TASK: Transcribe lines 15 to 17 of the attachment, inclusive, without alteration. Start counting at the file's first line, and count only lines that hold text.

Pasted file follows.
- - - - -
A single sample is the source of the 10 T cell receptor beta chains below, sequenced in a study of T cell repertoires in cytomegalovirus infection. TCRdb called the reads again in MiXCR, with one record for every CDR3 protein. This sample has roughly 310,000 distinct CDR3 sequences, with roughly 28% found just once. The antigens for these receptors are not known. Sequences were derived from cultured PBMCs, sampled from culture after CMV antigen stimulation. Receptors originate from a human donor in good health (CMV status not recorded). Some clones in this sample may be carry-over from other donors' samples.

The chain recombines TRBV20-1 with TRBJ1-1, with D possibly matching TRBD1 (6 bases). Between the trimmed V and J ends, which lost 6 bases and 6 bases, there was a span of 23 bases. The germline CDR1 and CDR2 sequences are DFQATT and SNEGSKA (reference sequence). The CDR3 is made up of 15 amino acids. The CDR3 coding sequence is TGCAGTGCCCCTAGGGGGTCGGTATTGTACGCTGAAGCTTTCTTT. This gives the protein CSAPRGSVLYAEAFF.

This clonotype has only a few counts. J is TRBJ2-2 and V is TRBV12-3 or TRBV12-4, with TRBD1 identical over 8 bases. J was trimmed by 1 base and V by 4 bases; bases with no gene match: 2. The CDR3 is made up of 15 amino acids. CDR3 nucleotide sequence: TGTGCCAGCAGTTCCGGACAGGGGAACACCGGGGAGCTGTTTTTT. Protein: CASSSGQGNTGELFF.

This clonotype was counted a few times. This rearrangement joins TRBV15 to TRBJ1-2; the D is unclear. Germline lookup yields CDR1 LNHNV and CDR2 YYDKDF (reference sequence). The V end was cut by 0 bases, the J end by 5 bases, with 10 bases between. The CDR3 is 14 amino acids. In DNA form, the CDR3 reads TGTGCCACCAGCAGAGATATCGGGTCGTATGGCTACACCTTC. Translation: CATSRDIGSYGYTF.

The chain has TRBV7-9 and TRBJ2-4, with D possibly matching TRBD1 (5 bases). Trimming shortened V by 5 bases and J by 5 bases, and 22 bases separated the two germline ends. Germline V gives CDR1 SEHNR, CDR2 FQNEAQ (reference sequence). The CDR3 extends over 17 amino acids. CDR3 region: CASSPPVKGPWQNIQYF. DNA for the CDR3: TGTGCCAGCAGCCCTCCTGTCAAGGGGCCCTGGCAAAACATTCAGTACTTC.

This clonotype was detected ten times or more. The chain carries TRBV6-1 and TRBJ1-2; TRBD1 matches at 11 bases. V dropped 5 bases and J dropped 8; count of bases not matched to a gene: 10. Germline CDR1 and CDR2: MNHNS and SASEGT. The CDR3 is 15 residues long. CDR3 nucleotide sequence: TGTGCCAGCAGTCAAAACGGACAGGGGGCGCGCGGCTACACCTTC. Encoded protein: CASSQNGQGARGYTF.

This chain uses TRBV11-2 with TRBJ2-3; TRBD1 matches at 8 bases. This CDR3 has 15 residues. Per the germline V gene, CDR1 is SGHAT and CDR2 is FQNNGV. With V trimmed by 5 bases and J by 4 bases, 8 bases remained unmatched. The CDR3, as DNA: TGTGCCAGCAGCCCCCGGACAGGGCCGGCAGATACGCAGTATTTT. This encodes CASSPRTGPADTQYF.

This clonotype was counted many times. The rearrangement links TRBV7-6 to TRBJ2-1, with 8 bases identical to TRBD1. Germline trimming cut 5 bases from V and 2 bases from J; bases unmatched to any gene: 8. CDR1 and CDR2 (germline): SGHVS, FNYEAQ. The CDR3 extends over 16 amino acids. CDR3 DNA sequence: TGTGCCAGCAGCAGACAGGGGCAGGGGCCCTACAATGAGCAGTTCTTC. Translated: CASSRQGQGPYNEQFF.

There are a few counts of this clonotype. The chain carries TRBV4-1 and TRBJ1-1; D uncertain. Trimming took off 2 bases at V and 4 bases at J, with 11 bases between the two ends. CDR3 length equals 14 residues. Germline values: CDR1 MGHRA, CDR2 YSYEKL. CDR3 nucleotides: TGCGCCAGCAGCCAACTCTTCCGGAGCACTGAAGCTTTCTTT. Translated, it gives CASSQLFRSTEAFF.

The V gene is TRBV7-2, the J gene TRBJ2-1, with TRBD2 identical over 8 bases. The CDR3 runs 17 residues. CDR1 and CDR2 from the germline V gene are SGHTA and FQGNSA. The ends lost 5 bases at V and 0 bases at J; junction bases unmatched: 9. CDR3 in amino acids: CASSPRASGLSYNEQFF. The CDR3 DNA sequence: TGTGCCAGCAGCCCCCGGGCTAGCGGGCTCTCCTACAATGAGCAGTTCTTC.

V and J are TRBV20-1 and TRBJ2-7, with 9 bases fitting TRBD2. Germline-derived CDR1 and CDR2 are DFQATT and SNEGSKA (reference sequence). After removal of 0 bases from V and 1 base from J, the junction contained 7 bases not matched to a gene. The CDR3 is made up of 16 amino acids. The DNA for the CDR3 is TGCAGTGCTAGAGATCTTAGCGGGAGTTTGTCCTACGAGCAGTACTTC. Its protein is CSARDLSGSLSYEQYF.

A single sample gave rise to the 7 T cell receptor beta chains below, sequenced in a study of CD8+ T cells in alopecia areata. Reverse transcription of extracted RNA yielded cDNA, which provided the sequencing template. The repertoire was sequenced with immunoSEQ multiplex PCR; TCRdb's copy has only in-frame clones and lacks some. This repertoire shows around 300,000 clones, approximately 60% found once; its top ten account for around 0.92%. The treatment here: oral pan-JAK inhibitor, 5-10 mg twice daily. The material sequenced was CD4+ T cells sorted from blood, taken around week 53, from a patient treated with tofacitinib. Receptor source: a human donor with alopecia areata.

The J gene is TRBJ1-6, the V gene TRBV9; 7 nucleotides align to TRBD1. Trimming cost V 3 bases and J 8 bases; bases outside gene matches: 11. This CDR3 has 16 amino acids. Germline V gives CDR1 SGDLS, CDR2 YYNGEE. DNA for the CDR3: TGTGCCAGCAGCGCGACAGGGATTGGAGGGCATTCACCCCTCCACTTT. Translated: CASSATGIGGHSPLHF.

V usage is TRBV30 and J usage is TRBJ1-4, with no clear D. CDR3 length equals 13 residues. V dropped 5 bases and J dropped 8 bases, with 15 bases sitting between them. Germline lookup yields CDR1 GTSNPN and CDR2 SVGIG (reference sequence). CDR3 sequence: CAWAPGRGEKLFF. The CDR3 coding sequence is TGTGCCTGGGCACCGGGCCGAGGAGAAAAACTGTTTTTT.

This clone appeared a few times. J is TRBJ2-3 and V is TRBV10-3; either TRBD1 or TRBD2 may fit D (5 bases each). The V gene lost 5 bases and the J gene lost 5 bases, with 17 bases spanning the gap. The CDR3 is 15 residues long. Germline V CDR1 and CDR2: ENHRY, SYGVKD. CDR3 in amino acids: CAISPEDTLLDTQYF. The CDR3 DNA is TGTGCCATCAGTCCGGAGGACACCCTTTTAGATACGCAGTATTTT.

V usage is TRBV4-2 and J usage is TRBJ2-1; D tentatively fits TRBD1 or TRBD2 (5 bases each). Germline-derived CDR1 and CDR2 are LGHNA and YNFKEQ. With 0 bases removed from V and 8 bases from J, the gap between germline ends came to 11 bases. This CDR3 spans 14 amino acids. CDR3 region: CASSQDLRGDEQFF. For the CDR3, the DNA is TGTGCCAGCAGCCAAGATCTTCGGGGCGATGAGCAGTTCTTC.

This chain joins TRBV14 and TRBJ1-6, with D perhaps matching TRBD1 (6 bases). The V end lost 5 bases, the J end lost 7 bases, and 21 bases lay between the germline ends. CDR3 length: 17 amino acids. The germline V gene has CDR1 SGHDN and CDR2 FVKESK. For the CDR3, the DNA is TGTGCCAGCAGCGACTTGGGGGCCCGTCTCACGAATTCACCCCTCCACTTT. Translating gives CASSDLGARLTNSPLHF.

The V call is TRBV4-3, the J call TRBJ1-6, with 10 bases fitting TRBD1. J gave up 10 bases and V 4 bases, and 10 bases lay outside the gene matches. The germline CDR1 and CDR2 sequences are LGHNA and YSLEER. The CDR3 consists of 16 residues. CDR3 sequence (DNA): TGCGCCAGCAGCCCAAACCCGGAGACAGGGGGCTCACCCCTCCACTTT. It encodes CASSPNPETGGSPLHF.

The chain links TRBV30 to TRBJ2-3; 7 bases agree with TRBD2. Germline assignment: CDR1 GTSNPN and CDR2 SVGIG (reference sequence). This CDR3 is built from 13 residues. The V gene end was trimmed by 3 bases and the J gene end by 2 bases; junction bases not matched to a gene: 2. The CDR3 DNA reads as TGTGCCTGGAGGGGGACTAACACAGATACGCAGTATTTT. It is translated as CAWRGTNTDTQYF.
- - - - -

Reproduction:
This clone appeared a few times. J is TRBJ2-3 and V is TRBV10-3; either TRBD1 or TRBD2 may fit D (5 bases each). The V gene lost 5 bases and the J gene lost 5 bases, with 17 bases spanning the gap. The CDR3 is 15 residues long. Germline V CDR1 and CDR2: ENHRY, SYGVKD. CDR3 in amino acids: CAISPEDTLLDTQYF. The CDR3 DNA is TGTGCCATCAGTCCGGAGGACACCCTTTTAGATACGCAGTATTTT.

V usage is TRBV4-2 and J usage is TRBJ2-1; D tentatively fits TRBD1 or TRBD2 (5 bases each). Germline-derived CDR1 and CDR2 are LGHNA and YNFKEQ. With 0 bases removed from V and 8 bases from J, the gap between germline ends came to 11 bases. This CDR3 spans 14 amino acids. CDR3 region: CASSQDLRGDEQFF. For the CDR3, the DNA is TGTGCCAGCAGCCAAGATCTTCGGGGCGATGAGCAGTTCTTC.

This chain joins TRBV14 and TRBJ1-6, with D perhaps matching TRBD1 (6 bases). The V end lost 5 bases, the J end lost 7 bases, and 21 bases lay between the germline ends. CDR3 length: 17 amino acids. The germline V gene has CDR1 SGHDN and CDR2 FVKESK. For the CDR3, the DNA is TGTGCCAGCAGCGACTTGGGGGCCCGTCTCACGAATTCACCCCTCCACTTT. Translating gives CASSDLGARLTNSPLHF.